Life is an upward spiral

AE Harvard 09“Harvard 2009 – Let’s get started!” I thought, as the taxi slowly entered the campus, surrounded by golden-red foliage and the classic Bostonian architecture and contemporary sculptures of Harvard University. On the way from the airport I had reminisced about my last Harvard Business School session, while enjoying newly familiar sights like the wide, graceful Charles River dotted with shells carrying rowing crews practicing for the historic Head of the Charles regatta. Upon arrival, my little dorm room brought back memories, as did the classrooms, professors and classmates. But, familiar as it all was, I knew that this session would be different from the last. Encountering the recognizable, but meeting it with new experience and growth, made me think about the shape of life. It certainly isn’t a straight line, with a clearly marked and determined passage from one point to the next and no consideration for the past. It’s not a circle, where we return again and again to the same point without changing. It may bring us back to the same places and events, but when we build on the wisdom of the past, life becomes an upward spiral of growth and enrichment.

The HBS program included subjects similar to last year’s – Innovation, Marketing and Branding (my hand was up all the time!), Global Finance, Accounting (heartfelt thanks to the inventor of the calculator…). But, although the subjects were the same, our understanding, connection and “take-aways” (concepts to apply to real life) were different, building on what we had learned last year and how we had grown since then.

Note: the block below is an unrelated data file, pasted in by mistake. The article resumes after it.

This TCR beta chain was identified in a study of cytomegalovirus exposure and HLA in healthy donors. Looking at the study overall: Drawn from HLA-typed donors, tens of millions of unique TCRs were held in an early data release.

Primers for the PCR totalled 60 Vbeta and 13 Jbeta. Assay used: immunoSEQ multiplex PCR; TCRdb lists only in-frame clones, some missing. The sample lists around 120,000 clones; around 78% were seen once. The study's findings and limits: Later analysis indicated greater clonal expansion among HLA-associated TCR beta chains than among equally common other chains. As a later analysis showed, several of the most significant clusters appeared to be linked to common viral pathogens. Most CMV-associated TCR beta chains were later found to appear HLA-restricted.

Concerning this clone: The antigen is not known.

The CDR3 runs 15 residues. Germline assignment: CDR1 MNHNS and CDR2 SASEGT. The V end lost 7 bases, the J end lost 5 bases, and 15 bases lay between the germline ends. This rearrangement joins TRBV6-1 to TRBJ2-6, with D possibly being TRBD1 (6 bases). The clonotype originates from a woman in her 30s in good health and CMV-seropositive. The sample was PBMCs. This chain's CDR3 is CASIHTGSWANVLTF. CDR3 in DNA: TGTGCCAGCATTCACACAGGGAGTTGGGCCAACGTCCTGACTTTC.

Regular reality checks came in the form of quotes like “Vision without action is a daydream. Action without vision is a nightmare,” pushing us to clearly identify our vision, goals and implementation plans; “I believe in God; for the rest, bring proof,” propelling us into Baker Library for in-depth, solid research; and my favorite: “If you think you are so great, why aren’t you better?” which put everyone’s ego back into a humble place.

As I go back to the drawing board – refining our pointe collections, wholesale service and retail operation – our vision and goals are clear: to always offer the most beautiful, highest-quality, best-fitting shoes; to share expertise with the dance community; to support the arts; and to continue to set and maintain the highest standards in customer service. To avoid daydreaming, we are busy turning our vision into actions with measurable outcomes.

One important project that we’ve undertaken is comprehensive research, in order to ensure that we continue to fulfill dancers’ needs. After a round of interviews, we have created a survey for our Authorized Retailers, who have such valuable and specialized knowledge and perceptions to share. We have already begun to plan products and services to meet the desires expressed to us so far. (Sneak peeks: increased educational efforts, much-requested posters with breathtaking ballet images, and an increased schedule of travel to meet with our clientele!)

For the last six months I’ve watched my 3-year-old niece wearing ballet tutus 24 hours a day (including sleeping, eating and matching her tutu with her rain boots!). She has no limitations on being who she wants to be – even when her mother asks her to wear pajamas instead of her tutu, or the weather report warns of thunderstorms, you can’t stop her from being a ballerina like those she saw recently at the Joffrey Ballet’s opening night of Othello.

As children, we do not fear failure. In the adult world, my niece’s behavior may be just playacting and daydreaming, but her self-confidence and insistence upon living her dream are inspiring. The truth is that, with good planning and realistic evaluation of your skills and resources, action can turn dreams to reality. As our lives cycle through seasons, years, places and events, we can aim to turn life’s circles into an upward spiral, ever reaching for greater heights as we learn from the past and turn dreams into action.

If we adults could take a lesson from my young niece and set aside our fears of failure, imagine the possibilities. If you could be sure that you would not fail, what would you do? I say, it’s time to shoot for the stars.